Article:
In many areas around the United States, temperatures are beginning to cool as we enter the Fall season. Although many people may be celebrating the end of summer heat waves (I for one won't miss the hot New York City subway platforms), some people may fear that cooling temperatures may bring along the sniffles. The common cold is no party, but is a vaccine for the common cold necessary? According to a recent study, a vaccine could possibly be in the works.
According to a report by Live Science, a study published in journal Nature Communications last week revealed that experimental vaccines for the common cold, called rhinovirus, were given to mice and monkeys. The results of the study indicated that the mice and monkeys were given two separate versions of a rhinovirus vaccine. Apparently, both the mice and monkeys produced antibodies to all strains of rhinovirus that were present in the vaccine, Live Science reported.
But vaccines for the common cold may not be a common conversation for many, so I'm sure many people would want to know how necessary having a common cold vaccine would be.
The U.S National Library of Medicine, National Institutes of Health, released a report in 2013 describing the difficulty in developing a vaccine for the common cold, and whether or not it would be helpful for otherwise healthy people:
The common cold is a spontaneously remitting infection of the upper respiratory tract, [characterized] by a runny nose, nasal congestion, sneezing, cough, malaise, sore throat and fever (usually < 37.8˚C). The widespread morbidity it causes worldwide is related to its ubiquitousness rather than its severity.The development of vaccines for the common cold has been difficult because of antigenic variability of the common cold virus and the indistinguishable multiple other viruses and even bacteria acting as infective agents. There is uncertainty regarding the efficacy and safety of interventions for preventing the common cold in healthy people.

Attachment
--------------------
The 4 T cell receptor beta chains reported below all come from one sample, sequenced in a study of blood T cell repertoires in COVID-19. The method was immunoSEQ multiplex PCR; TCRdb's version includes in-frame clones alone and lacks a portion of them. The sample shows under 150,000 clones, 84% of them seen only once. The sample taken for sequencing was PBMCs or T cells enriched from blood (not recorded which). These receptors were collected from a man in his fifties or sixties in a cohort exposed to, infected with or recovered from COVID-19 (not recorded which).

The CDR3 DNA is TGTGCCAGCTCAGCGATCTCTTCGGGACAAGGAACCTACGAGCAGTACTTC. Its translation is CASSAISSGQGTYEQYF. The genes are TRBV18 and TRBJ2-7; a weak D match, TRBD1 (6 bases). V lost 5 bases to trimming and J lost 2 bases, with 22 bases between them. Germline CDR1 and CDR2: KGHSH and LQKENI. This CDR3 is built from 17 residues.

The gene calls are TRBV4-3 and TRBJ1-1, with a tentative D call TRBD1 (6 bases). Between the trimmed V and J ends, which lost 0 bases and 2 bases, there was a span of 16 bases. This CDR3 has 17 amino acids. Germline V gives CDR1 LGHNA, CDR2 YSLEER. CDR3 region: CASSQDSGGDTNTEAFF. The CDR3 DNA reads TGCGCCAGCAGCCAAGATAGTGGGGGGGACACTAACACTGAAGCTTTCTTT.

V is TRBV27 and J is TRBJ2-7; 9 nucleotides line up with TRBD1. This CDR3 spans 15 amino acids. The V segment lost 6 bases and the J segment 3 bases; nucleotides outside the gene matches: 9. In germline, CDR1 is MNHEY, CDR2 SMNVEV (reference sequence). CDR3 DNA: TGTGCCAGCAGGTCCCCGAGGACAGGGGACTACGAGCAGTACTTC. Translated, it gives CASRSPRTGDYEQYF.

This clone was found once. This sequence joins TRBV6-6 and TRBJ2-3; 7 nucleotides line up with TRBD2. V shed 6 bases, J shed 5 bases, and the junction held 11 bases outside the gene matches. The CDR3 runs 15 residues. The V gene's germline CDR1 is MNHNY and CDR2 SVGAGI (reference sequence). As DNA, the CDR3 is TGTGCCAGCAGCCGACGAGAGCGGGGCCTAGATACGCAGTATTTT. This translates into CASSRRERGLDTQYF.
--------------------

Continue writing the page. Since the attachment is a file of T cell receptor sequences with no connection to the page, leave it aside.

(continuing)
A report by the Centers for Disease Control & Prevention revealed information about flu vaccines and its effectiveness: the CDC report suggested that symptoms for the common cold can at times be confused with flu symptoms, since it's a virus that "can also cause flu-like symptoms." But the CDC noted that flu vaccines have not and do not protect against the rhinovirus.
"Flu vaccines do NOT protect against infection and illness caused by other viruses that can also cause flu-like symptoms. There are many other viruses besides flu viruses that can result in flu-like illness..." the CDC reported.
There have been many discussions surrounding possible vaccines for the common cold throughout the years. As Live Science reported, the common cold produces multiple strains of a virus. But apparently, the recent study proved to be somewhat of a breakthrough, since the mice and monkeys produced multiple types of antibodies that prevented the virus from infecting human cells in petri dishes. (Live Science also noted that the researchers reportedly didn't infect the animals with the common cold to see how the vaccine would protect against the virus.)
It's certainly an interesting study, only time will tell if this affects the potential invention of vaccines for the common cold in the future.